“The news in the Odyssey is still news,” the American poet Ezra Pound famously wrote—but how does the news reach us? The history of translation of classical texts is intertwined with the history not just of the text being translated, but also of the languages and cultures it is translated into. How do theories and practices of translation, past and present, impinge on our contemporary engagement with Greek and Roman texts, whether we read them in translation or in the original? How indebted are we to ancient theories and cultures of translation? What, if any, unique problems do ancient texts present for the translator, and what forms may the translation of antiquity take beyond the strictly textual? How does the “classical” become “postclassical”?
Over the course of the year, we will be thinking critically about a variety of issues surrounding the translation, broadly conceived, of ancient works, including: ancient practices of translation; the generative or stunting participation of translation in discourses of nationhood, gender, and race; the trope of the “untranslatable”; the adaptability or transformation of a single work for different audiences (students, scholars, theatergoers); and the pedagogical role of translation.
“Translating Antiquity” is structured as a reading group with once-a-semester visits from authors who will lead discussion of work that is in progress or recently completed. Readings will be pre-circulated. Please come prepared for intensive discussion of the texts. Though we hope for participants’ regular attendance, we encourage everyone in the Princeton community who is interested in a given session’s topic to attend.
Bodies of Knowledge Working Group
The Humanities Council sponsors the new Bodies of Knowledge Working Group whose purpose is to engage faculty, staff, and graduate students in questions around illness, health, and the body from a wide range of viewpoints. In particular, the group hopes to foster intellectual partnerships with those within and beyond the humanities who share a critical interest in exploring and expanding the intersections of medicine, as broadly defined, and the human. This working group is part of a David A. Gardner ’69 Magic Project Grants initiative, which includes a new team-taught course entitled “Medical Story-Worlds.” Meetings will be held from 12:00pm to 1:30pm
If you would like to be included in the list of participants, are interested in presenting your work-in-progress, or have any programming inquiries, please contact Elena Fratto (Slavic) at email@example.com or Tala Khanmalek (AMS/GSS) at firstname.lastname@example.org.
Postcolonial Humanities Working Group
Faculty, staff, and graduate students are invited to participate in a new Postcolonial Humanities Working Group, sponsored by the Humanities Council. Aligned with Princeton’s commitment to service, the purpose of this new working group is to generate a space for Princeton faculty, staff, and graduate students to analyze recent research from Postcolonial Studies and to collectively brainstorm possibilities for scholars of the humanities in terms of engagement with service, activism, and interdisciplinary research on the repercussions of imperial history.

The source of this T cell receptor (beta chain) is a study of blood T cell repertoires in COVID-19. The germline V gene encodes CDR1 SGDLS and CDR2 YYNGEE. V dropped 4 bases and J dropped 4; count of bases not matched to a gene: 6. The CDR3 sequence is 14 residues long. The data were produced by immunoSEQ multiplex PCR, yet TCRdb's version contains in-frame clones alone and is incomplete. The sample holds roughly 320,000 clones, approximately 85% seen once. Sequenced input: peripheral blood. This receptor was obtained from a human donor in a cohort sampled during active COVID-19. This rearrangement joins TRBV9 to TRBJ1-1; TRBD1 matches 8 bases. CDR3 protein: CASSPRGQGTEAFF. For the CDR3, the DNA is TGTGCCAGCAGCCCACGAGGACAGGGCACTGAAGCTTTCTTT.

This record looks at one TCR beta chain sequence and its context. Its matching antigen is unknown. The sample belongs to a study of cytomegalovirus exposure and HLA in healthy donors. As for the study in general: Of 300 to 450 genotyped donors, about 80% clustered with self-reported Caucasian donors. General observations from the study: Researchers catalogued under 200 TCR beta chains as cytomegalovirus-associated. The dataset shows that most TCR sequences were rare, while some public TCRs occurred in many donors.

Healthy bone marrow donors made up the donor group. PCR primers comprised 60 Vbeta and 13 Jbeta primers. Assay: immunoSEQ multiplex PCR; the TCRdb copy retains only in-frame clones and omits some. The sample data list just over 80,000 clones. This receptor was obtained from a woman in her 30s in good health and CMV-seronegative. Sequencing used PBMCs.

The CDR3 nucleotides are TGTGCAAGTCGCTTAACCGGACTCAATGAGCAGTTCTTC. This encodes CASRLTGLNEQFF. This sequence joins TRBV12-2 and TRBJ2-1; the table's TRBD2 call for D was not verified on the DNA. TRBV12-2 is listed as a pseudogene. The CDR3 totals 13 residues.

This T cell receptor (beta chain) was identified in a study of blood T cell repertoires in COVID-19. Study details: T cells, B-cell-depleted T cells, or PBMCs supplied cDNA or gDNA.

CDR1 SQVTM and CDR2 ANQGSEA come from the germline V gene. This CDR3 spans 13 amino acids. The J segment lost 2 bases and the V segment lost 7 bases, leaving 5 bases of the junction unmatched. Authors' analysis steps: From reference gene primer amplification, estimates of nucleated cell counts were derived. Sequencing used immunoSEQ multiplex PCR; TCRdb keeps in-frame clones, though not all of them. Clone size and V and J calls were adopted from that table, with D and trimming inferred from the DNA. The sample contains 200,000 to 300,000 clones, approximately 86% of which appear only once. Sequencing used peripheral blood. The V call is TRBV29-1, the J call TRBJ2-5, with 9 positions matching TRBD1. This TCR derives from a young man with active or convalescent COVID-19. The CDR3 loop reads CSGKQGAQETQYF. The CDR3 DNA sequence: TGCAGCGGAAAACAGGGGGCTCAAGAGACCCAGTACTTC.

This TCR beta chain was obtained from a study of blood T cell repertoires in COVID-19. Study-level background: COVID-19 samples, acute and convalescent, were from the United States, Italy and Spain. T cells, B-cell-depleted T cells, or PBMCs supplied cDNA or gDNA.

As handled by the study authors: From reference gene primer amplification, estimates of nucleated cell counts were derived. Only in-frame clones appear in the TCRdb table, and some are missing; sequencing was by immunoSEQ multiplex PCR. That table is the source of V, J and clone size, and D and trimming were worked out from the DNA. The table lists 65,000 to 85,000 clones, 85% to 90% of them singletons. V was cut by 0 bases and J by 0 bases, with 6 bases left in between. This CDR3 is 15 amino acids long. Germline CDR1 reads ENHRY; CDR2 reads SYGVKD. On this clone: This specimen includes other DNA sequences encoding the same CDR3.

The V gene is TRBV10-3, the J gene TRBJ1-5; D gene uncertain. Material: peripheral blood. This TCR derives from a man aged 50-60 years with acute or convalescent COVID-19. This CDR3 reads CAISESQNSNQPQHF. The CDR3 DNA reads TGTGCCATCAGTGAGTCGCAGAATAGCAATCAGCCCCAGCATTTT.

Read about the 2017-2018 meetings here.
Academic Year 2018-19
The list of Invited Speakers for the 2018-2019 academic year tentatively includes Dr. Jean Comaroff (Harvard University), Dr. John Comaroff (Harvard University), Dr. Reena N. Goldthree (African American Studies), Dr. Gyan Prakash (History), and Dr. Ann Laura Stoler (The New School for Social Research).
The working group will also hold a lunch conversation for the development of collaborative research projects and a second graduate roundtable discussion.
Faculty members, staff, or graduate students interested in joining the Postcolonial Humanities Working Group should email Dr. Dannelle Gutarra Cordero at email@example.com.
Graduate-Initiated Reading Groups
This monthly Interdisciplinary Humanities Graduate Student Workshop series will take a long view of American higher education, framing its problems and prospects in historical terms. The workshop is offered to 15 graduate students from across thirteen humanities departments.
The group seeks to examine the art and practice of literary translation through collaborative workshops and through the publication of an annual journal.
In this workshop, theoretical texts will be chosen based on their interdisciplinary content and their immediate relevance to the present, within but also beyond the academy.
The Graduate Colloquium on Contemporary Poetry brings together practicing poets and scholars from Princeton and beyond in a series of events aimed at exploring poetry in the present moment.
Intersections is a working group committed to promoting the interdisciplinary study of race, gender, class and sexuality in literature and cultural studies.
This is a forum where graduate students and faculty can gather to discuss recent research in the context of the history of analysis, as theory and practice.
At RICH seminars, graduate students have begun to define a global, interdisciplinary vision of the ‘History of Capitalism.’
We welcome the participation of philosophers, classicists, historians, Syriacists, Arabists, Hebraists, medievalists, early modernists, and anyone interested in the history of thought—students and faculty.
This discussion group reads hermeneutically along contemporary ethnographical, anthropological, and theological traditions.
This interdisciplinary project focuses on fundamental questions related to life writing in antiquity (ca. 1000 BCE-220 AD).